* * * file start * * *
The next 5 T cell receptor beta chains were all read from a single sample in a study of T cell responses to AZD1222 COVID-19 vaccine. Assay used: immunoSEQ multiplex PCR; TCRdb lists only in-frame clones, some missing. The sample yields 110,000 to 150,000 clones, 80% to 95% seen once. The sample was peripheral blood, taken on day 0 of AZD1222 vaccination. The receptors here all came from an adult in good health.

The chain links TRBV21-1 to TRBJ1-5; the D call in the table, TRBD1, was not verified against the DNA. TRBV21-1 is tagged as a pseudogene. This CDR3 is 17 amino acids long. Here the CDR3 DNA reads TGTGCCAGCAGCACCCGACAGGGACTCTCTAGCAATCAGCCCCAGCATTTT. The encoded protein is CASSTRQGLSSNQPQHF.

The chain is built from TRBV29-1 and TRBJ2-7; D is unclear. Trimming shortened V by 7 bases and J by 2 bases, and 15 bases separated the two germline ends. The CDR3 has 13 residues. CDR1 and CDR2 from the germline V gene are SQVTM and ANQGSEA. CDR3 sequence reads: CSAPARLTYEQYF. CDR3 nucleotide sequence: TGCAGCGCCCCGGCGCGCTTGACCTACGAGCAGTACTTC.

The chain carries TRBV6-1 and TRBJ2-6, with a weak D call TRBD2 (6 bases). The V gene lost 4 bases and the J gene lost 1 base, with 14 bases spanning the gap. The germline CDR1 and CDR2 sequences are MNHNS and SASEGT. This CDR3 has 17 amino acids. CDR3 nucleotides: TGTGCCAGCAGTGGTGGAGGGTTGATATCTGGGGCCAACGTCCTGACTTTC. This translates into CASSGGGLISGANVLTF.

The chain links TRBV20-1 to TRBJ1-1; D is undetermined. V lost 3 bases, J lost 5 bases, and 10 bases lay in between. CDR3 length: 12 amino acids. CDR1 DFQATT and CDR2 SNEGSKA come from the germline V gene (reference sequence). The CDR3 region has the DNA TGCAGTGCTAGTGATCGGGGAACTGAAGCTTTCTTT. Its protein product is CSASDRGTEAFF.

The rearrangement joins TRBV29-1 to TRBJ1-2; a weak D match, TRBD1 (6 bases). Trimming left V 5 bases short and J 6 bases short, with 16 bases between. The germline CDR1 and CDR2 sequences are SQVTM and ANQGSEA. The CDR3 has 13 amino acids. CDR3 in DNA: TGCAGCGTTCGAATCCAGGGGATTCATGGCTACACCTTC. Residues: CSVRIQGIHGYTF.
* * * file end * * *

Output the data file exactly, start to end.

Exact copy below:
The next 5 T cell receptor beta chains were all read from a single sample in a study of T cell responses to AZD1222 COVID-19 vaccine. Assay used: immunoSEQ multiplex PCR; TCRdb lists only in-frame clones, some missing. The sample yields 110,000 to 150,000 clones, 80% to 95% seen once. The sample was peripheral blood, taken on day 0 of AZD1222 vaccination. The receptors here all came from an adult in good health.

The chain links TRBV21-1 to TRBJ1-5; the D call in the table, TRBD1, was not verified against the DNA. TRBV21-1 is tagged as a pseudogene. This CDR3 is 17 amino acids long. Here the CDR3 DNA reads TGTGCCAGCAGCACCCGACAGGGACTCTCTAGCAATCAGCCCCAGCATTTT. The encoded protein is CASSTRQGLSSNQPQHF.

The chain is built from TRBV29-1 and TRBJ2-7; D is unclear. Trimming shortened V by 7 bases and J by 2 bases, and 15 bases separated the two germline ends. The CDR3 has 13 residues. CDR1 and CDR2 from the germline V gene are SQVTM and ANQGSEA. CDR3 sequence reads: CSAPARLTYEQYF. CDR3 nucleotide sequence: TGCAGCGCCCCGGCGCGCTTGACCTACGAGCAGTACTTC.

The chain carries TRBV6-1 and TRBJ2-6, with a weak D call TRBD2 (6 bases). The V gene lost 4 bases and the J gene lost 1 base, with 14 bases spanning the gap. The germline CDR1 and CDR2 sequences are MNHNS and SASEGT. This CDR3 has 17 amino acids. CDR3 nucleotides: TGTGCCAGCAGTGGTGGAGGGTTGATATCTGGGGCCAACGTCCTGACTTTC. This translates into CASSGGGLISGANVLTF.

The chain links TRBV20-1 to TRBJ1-1; D is undetermined. V lost 3 bases, J lost 5 bases, and 10 bases lay in between. CDR3 length: 12 amino acids. CDR1 DFQATT and CDR2 SNEGSKA come from the germline V gene (reference sequence). The CDR3 region has the DNA TGCAGTGCTAGTGATCGGGGAACTGAAGCTTTCTTT. Its protein product is CSASDRGTEAFF.

The rearrangement joins TRBV29-1 to TRBJ1-2; a weak D match, TRBD1 (6 bases). Trimming left V 5 bases short and J 6 bases short, with 16 bases between. The germline CDR1 and CDR2 sequences are SQVTM and ANQGSEA. The CDR3 has 13 amino acids. CDR3 in DNA: TGCAGCGTTCGAATCCAGGGGATTCATGGCTACACCTTC. Residues: CSVRIQGIHGYTF.